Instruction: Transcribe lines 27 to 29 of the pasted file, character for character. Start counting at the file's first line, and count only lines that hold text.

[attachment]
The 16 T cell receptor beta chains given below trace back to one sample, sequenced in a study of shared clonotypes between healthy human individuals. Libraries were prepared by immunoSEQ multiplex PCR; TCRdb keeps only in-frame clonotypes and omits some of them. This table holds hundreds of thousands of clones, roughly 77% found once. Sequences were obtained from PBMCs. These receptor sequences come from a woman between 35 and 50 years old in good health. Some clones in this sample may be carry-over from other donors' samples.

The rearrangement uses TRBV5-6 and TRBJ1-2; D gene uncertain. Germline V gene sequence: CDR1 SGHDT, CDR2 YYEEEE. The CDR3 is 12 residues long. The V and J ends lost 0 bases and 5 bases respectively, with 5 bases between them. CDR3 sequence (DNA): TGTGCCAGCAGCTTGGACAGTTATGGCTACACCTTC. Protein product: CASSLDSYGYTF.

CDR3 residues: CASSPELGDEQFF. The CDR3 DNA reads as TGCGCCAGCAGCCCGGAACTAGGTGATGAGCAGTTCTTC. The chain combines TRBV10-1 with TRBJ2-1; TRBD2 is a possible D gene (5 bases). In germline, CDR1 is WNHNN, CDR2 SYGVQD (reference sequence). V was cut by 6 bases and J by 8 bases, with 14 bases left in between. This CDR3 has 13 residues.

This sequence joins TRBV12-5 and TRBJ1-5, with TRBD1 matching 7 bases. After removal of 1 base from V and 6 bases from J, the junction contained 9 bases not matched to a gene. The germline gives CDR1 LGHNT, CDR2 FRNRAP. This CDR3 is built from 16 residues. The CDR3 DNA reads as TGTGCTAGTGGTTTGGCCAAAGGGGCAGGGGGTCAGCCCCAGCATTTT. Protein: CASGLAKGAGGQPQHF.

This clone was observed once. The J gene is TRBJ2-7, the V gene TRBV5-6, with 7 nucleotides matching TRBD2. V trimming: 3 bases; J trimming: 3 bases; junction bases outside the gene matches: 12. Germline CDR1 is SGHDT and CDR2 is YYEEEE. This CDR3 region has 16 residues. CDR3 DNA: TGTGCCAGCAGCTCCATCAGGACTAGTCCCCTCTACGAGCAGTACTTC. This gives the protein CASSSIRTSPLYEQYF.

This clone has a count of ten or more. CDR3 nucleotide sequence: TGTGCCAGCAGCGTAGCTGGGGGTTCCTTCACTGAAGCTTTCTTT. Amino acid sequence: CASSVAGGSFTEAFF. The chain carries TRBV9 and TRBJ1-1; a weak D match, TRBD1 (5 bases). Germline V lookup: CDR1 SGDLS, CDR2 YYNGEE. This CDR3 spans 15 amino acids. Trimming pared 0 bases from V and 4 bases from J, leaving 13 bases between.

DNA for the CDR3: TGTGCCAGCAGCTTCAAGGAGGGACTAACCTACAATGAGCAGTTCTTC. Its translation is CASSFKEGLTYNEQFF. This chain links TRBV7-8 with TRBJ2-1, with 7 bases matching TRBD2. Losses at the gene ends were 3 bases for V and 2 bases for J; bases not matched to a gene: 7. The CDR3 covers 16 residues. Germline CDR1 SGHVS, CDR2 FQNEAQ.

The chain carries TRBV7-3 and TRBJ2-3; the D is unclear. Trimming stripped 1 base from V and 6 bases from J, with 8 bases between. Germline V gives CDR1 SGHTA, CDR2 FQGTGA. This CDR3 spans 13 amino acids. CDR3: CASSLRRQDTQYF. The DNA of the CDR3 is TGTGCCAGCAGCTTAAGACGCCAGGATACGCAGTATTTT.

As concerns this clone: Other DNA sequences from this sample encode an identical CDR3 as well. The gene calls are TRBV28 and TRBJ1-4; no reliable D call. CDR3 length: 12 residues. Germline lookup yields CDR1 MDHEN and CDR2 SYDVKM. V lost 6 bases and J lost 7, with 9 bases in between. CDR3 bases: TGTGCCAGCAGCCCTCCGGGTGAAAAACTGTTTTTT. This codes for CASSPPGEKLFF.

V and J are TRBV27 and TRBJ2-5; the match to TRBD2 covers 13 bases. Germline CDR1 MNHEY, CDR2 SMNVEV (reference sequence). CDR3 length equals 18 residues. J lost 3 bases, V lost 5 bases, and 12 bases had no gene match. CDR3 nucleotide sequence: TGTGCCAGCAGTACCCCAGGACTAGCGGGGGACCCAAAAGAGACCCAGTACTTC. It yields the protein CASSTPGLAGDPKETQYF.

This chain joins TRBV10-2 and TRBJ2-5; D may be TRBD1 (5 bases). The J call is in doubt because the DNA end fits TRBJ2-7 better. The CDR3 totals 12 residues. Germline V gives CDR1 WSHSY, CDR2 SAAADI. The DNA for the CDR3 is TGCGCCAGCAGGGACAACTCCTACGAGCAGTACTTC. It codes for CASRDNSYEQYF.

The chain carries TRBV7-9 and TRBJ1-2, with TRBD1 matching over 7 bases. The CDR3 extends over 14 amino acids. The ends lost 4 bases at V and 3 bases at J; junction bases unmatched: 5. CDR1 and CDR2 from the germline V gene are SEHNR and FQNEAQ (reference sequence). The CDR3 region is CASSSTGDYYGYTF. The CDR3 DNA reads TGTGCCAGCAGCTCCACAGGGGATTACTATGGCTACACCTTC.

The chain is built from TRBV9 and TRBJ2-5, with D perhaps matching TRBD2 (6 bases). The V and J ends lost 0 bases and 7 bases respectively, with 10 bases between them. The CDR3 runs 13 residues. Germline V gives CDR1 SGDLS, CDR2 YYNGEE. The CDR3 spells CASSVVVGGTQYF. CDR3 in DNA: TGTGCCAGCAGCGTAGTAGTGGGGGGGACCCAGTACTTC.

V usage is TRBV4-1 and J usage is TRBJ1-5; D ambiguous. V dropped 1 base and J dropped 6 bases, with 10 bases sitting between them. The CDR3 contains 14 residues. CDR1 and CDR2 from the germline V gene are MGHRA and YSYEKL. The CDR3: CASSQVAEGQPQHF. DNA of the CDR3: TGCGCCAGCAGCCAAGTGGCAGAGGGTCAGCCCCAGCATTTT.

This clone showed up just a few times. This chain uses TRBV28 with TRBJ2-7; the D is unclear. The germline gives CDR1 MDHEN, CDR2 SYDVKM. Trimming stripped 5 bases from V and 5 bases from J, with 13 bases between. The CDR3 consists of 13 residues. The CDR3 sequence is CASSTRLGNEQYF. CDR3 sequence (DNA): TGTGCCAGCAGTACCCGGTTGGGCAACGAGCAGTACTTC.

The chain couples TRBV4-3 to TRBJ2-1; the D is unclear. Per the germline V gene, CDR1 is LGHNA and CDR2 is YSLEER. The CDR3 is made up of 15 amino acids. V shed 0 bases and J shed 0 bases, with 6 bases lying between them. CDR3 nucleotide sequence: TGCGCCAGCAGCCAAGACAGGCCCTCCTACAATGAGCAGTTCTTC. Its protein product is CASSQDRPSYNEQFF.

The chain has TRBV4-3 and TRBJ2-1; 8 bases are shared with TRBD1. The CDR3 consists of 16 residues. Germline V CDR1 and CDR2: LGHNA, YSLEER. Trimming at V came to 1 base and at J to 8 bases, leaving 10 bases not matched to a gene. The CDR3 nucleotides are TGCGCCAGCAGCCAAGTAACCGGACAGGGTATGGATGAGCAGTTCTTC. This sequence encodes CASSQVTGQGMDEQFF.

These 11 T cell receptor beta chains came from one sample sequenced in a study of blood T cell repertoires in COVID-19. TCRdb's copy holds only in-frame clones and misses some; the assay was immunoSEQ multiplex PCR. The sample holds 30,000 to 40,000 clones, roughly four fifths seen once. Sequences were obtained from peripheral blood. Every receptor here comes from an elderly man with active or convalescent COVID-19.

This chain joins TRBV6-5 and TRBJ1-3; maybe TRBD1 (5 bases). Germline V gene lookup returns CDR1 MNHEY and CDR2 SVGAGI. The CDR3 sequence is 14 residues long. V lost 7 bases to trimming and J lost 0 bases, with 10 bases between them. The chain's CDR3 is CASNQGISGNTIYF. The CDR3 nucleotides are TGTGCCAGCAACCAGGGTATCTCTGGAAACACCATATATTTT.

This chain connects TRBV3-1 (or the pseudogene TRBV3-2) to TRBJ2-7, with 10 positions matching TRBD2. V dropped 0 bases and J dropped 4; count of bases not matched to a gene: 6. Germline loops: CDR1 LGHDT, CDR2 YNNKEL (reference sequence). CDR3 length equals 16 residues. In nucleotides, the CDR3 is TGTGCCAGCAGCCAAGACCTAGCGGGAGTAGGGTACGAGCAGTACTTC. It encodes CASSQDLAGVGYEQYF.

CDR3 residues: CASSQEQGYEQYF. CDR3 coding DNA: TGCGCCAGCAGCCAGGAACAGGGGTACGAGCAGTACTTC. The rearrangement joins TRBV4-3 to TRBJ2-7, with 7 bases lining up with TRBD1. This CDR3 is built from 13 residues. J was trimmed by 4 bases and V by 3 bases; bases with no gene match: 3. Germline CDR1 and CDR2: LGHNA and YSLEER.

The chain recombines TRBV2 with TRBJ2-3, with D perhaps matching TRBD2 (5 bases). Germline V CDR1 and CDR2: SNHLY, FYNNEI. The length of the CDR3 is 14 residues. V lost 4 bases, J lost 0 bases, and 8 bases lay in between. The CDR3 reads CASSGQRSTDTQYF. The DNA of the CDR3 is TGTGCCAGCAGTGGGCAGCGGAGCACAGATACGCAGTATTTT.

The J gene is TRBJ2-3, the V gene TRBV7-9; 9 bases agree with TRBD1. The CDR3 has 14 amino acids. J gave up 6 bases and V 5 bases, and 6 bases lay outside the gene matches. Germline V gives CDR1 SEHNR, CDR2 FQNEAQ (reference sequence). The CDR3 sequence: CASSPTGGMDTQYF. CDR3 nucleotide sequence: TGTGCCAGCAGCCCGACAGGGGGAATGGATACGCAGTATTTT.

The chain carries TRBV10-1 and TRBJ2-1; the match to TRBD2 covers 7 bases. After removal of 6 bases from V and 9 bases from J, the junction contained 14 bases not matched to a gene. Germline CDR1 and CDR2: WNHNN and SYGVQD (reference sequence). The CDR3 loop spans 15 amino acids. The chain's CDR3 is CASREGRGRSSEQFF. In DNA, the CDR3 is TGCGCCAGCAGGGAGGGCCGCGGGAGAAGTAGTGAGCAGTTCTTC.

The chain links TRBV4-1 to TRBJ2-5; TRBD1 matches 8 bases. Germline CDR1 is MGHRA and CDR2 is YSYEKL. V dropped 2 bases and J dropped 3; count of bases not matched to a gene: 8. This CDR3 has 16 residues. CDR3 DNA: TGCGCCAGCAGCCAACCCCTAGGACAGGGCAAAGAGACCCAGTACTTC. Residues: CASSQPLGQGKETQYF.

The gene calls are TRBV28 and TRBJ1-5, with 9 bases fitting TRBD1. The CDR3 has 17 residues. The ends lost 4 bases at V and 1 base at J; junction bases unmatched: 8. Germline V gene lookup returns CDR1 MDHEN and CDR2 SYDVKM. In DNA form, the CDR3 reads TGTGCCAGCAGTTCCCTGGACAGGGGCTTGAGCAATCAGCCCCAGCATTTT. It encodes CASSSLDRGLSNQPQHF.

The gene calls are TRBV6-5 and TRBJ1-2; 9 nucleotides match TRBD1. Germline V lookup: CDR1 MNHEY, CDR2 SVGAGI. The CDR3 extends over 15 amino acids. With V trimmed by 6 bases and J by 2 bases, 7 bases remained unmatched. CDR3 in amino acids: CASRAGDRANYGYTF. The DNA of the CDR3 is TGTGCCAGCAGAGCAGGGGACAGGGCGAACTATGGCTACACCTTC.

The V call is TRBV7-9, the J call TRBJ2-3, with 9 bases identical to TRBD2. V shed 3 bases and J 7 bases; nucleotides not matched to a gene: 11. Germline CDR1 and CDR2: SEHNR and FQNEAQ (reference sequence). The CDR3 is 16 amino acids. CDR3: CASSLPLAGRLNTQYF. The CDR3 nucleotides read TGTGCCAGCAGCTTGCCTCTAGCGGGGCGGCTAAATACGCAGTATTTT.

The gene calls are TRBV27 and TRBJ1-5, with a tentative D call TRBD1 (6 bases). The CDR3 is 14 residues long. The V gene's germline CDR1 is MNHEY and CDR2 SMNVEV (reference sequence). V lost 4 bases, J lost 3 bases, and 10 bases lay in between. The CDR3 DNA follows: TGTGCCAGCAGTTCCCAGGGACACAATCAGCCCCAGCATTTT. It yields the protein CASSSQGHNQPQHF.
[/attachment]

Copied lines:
The gene calls are TRBV6-5 and TRBJ1-2; 9 nucleotides match TRBD1. Germline V lookup: CDR1 MNHEY, CDR2 SVGAGI. The CDR3 extends over 15 amino acids. With V trimmed by 6 bases and J by 2 bases, 7 bases remained unmatched. CDR3 in amino acids: CASRAGDRANYGYTF. The DNA of the CDR3 is TGTGCCAGCAGAGCAGGGGACAGGGCGAACTATGGCTACACCTTC.

The V call is TRBV7-9, the J call TRBJ2-3, with 9 bases identical to TRBD2. V shed 3 bases and J 7 bases; nucleotides not matched to a gene: 11. Germline CDR1 and CDR2: SEHNR and FQNEAQ (reference sequence). The CDR3 is 16 amino acids. CDR3: CASSLPLAGRLNTQYF. The CDR3 nucleotides read TGTGCCAGCAGCTTGCCTCTAGCGGGGCGGCTAAATACGCAGTATTTT.

The gene calls are TRBV27 and TRBJ1-5, with a tentative D call TRBD1 (6 bases). The CDR3 is 14 residues long. The V gene's germline CDR1 is MNHEY and CDR2 SMNVEV (reference sequence). V lost 4 bases, J lost 3 bases, and 10 bases lay in between. The CDR3 DNA follows: TGTGCCAGCAGTTCCCAGGGACACAATCAGCCCCAGCATTTT. It yields the protein CASSSQGHNQPQHF.